An Apple Watch is elegant in design, so to many people a protector seems repugnant. There are good reasons to get one, and here’s a look at some options.
An Apple Watch is elegant in design, so to many people, a protector seems repugnant. Who gets a protector for a watch? You wouldn’t put a protective case on expensive watches like a Rolex. However, with an Apple Sport Watch designed for active use, there are some good reasons for the added precaution of a case.
Watches trap oils and bacteria, so it’s no surprise some people are getting rashes from an Apple watch. Other people react to the metal. While the Apple Watch didn’t give me a rash — my Fitbit sure did. A watch protector can help some people with rashes. The protector shields the skin from most of the metal parts (except for the parts in the band). It also prevents the watch from moving around and causing friction with the metal. Without bordering on TMI, when I started wearing a protector, my wrist wasn’t as funky. Washing the protector was a breeze, too.
Apple limits the colors of the bands and the watch cases. For the sport, it’s just silver or black metal for the watch. You can pay $49 for a different band, but that won’t change the watch’s color. If your family has more than one watch, you don’t want to pick the wrong one. Just like an iPhone case, a protector adds a little individuality. My preferred protector turned my silver Sport Watch into a black one. I’m a big fan of black and green.
The obvious reason to get an Apple watch protector is to protect it. You can get Apple Care for $49 and then pay $69 to replace the glass. That coverage doesn’t include scratches — I tried, and it only includes breakage. I realized how my watch was getting scratched: on the treadmill. Moving my arms back and forth caused my wrist to brush the sides of the equipment. The other cause was my workout gloves rubbing against the surface. The rubberized protector created just enough of a barrier that it rubbed against those surfaces instead of the watch face.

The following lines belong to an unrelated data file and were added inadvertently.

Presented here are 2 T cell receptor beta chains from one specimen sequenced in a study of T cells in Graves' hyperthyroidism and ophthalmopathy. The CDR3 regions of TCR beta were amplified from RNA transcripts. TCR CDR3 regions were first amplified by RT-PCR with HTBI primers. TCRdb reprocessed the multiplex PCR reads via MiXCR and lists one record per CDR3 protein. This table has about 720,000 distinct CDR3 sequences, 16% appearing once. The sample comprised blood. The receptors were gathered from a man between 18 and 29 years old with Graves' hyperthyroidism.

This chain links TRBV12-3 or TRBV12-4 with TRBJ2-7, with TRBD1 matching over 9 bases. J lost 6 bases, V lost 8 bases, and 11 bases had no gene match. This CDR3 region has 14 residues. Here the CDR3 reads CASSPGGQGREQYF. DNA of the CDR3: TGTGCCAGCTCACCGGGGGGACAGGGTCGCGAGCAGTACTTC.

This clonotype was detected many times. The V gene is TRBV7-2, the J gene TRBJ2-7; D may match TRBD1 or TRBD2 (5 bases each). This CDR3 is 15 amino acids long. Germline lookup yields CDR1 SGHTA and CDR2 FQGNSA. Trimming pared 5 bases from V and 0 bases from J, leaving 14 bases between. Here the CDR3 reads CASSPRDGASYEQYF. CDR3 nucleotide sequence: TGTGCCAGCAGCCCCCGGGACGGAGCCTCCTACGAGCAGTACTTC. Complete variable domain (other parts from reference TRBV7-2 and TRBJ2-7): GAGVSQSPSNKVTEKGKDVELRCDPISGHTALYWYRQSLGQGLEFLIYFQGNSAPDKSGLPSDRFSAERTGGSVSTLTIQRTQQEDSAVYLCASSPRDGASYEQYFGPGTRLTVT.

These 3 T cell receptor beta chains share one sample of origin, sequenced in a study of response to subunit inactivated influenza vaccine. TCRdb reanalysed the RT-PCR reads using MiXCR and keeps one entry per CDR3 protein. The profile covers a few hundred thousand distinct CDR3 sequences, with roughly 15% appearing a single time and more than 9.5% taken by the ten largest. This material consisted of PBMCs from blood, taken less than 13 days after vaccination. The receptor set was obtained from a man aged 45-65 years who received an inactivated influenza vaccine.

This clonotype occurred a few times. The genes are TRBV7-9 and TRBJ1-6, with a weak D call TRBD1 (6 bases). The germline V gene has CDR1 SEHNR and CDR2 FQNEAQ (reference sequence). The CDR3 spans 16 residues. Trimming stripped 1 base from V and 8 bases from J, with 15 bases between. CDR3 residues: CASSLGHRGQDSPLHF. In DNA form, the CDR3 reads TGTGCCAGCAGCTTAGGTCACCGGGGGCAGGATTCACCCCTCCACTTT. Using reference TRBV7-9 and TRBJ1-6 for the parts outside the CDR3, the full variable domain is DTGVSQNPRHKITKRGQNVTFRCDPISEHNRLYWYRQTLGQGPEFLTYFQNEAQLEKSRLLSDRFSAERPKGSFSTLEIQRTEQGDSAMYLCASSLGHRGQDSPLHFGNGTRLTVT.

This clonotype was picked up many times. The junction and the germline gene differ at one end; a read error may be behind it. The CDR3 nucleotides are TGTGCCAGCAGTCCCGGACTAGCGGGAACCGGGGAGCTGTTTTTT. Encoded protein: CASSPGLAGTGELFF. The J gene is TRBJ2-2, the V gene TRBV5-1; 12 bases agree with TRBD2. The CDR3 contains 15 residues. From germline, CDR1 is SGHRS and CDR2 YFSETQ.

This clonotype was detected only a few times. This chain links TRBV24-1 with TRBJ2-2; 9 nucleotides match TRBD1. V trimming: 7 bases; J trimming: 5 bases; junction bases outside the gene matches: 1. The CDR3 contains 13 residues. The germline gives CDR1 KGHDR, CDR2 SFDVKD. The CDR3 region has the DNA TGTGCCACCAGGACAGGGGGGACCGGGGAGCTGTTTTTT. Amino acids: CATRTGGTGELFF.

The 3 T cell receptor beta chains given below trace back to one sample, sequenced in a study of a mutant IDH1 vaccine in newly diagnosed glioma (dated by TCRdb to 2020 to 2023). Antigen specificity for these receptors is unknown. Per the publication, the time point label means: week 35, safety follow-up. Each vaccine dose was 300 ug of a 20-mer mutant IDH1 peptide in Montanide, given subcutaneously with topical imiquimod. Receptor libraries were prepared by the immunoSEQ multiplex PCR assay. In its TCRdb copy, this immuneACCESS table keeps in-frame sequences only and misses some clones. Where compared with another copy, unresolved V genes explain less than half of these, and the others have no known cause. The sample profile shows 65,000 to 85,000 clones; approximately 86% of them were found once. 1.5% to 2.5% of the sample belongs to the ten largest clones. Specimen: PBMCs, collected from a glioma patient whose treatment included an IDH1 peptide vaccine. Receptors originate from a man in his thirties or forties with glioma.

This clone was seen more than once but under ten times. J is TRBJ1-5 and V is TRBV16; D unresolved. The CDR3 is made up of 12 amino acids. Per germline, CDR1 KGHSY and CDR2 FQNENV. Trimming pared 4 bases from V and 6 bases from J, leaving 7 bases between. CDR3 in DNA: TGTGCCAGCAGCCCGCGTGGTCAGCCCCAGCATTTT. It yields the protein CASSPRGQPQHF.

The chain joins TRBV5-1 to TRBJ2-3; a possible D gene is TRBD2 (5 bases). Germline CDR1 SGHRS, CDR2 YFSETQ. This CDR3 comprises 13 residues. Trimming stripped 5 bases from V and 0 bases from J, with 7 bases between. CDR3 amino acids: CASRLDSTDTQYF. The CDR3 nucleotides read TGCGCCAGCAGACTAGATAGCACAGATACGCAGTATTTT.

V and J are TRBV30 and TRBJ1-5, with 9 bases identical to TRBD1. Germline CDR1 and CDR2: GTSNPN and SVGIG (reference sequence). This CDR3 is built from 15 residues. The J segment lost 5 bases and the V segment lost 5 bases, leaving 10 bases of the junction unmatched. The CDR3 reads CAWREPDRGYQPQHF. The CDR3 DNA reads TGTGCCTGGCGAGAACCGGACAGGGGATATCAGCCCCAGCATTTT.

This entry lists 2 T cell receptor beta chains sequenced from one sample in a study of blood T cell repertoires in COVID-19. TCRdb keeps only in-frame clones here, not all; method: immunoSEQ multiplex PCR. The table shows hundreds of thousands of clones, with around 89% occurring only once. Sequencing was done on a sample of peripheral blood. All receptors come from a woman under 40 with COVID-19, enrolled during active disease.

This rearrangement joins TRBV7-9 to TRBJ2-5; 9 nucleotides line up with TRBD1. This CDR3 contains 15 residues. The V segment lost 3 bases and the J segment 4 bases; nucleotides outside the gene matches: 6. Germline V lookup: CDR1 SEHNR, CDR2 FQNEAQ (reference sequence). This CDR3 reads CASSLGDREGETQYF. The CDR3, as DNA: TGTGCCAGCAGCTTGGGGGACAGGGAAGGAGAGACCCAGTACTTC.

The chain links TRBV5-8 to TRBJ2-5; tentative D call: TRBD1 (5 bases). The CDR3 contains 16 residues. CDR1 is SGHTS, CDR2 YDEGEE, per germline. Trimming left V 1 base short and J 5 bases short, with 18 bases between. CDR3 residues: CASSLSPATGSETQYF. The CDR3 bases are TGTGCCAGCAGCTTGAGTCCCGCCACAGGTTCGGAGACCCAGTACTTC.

Speaking of those gloves, they constantly hit the digital crown or side button. That was quite frustrating during working out. My protector fixed that problem, but I had to find the right one.
A slippery wrist caused the watch to move with the heart rate monitor, which affected the readings. The protector keeps the watch more in its place and prevents sliding, as mentioned under hygiene.
After a few weeks, I found the place I got the most scratches is when I’d irresponsibly put my Apple Watch on the table with the face down. The protector lifts the glass just enough off the table that I didn’t scratch it as easily. Early reports say, for some users, the back of the Apple watch is wearing off. I don’t have that problem, but I’m confident a watch protector would prevent that.
Although I didn’t test them all, I took a good survey of the field. Apple Watch cases are a moving target so that the specifics may be quickly outdated, but cases fit into three basic categories.
Most of these are under $10. I tried the Poetic’s Turtle Skins protector, and it was $5.95 with free Amazon Prime shipping and a three-year warranty. It completely got the job done for me. I liked the $9.99 Luvvitt Ultra Armor case slightly better because it had a digital crown protector.
Companies like Speck make protectors that include some hard plastic along with the basic bumper material. I tried the CandyShell, and it was a great protector. But I didn’t like the bulk it added to my watch.
Integrated Case and Band
Companies like Lunatik ($69.95) and Poetic ($24.95) sell Apple Watch bands that include an integrated case. These let you completely change the look of your Apple Watch, along with giving it some extra protection. I didn’t try these cases because I like my green Sport Watch band. When I get bored with that green, I’ll probably try one of these cases. However, they are more expensive than just a simple protector.
Some caveats to an Apple Watch Protector
Most of these plastic covers are thin and flimsy. I couldn’t test long-term, but I think they’ll break down easily with oils and sweat. I don’t expect mine to last more than a year or so. By then, my watch will probably be an antique compared to newer models.
One annoying problem I saw with all the cases is the watch didn’t always sit on my charger correctly. I’d have to position it just right on my charger; otherwise, I’d wake up in the morning with a Power Reserve greeting.
Cases aren’t for everyone, but fortunately, most cases are cheap, making it easy to try one out. If you want to keep your watch in pristine condition, or you want to avoid potential skin problems, check out a few of the ones I researched.
If you use a watch protector, let us know your thoughts on how it worked (or didn’t work) in the comment section below.